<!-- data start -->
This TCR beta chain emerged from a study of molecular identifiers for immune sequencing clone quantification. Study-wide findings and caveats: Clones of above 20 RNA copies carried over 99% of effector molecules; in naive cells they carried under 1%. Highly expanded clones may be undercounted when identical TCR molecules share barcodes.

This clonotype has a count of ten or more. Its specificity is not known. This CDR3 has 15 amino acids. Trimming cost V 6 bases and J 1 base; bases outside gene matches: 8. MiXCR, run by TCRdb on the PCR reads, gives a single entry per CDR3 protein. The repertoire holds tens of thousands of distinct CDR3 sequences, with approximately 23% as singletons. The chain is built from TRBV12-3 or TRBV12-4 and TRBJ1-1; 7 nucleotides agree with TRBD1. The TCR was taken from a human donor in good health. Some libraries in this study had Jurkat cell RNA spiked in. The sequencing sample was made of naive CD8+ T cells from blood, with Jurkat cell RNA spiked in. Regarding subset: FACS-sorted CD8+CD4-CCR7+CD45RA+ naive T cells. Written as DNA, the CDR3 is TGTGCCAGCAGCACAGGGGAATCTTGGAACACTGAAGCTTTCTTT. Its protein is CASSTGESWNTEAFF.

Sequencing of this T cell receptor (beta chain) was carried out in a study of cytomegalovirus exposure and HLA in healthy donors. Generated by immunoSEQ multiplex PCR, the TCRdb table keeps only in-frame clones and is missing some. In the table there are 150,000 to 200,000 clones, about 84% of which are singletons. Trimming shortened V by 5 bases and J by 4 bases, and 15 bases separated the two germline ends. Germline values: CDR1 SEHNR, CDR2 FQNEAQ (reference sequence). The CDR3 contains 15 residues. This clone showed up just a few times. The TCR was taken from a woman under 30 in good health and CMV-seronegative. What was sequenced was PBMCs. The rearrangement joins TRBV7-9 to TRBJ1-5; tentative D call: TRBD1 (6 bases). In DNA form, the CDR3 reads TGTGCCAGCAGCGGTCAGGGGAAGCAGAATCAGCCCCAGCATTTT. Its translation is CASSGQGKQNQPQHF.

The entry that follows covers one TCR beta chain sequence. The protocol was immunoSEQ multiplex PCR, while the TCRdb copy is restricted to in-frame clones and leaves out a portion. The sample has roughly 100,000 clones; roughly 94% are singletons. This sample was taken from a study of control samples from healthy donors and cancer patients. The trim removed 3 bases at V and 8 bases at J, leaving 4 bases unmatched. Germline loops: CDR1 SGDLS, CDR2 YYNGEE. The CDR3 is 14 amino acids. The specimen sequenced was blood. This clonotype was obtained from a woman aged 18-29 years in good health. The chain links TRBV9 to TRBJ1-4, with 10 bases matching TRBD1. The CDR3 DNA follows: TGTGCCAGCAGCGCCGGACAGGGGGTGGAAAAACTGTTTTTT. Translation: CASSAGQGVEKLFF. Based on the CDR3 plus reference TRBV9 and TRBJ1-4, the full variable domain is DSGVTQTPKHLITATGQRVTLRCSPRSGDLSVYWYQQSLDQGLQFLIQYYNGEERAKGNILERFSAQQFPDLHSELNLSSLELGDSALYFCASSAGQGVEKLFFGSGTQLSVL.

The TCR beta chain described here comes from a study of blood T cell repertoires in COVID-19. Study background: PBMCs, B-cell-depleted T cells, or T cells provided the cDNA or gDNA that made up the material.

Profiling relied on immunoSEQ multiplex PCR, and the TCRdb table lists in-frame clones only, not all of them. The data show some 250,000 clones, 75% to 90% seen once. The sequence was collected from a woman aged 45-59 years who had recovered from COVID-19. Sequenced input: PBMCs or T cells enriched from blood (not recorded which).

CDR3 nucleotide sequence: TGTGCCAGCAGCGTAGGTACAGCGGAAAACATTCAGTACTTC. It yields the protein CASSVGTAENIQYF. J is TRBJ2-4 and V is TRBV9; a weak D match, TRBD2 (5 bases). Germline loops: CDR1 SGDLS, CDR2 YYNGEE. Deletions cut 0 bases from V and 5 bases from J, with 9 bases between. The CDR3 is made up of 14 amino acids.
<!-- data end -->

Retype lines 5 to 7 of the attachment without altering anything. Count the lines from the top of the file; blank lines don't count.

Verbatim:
The TCR beta chain described here comes from a study of blood T cell repertoires in COVID-19. Study background: PBMCs, B-cell-depleted T cells, or T cells provided the cDNA or gDNA that made up the material.

Profiling relied on immunoSEQ multiplex PCR, and the TCRdb table lists in-frame clones only, not all of them. The data show some 250,000 clones, 75% to 90% seen once. The sequence was collected from a woman aged 45-59 years who had recovered from COVID-19. Sequenced input: PBMCs or T cells enriched from blood (not recorded which).

CDR3 nucleotide sequence: TGTGCCAGCAGCGTAGGTACAGCGGAAAACATTCAGTACTTC. It yields the protein CASSVGTAENIQYF. J is TRBJ2-4 and V is TRBV9; a weak D match, TRBD2 (5 bases). Germline loops: CDR1 SGDLS, CDR2 YYNGEE. Deletions cut 0 bases from V and 5 bases from J, with 9 bases between. The CDR3 is made up of 14 amino acids.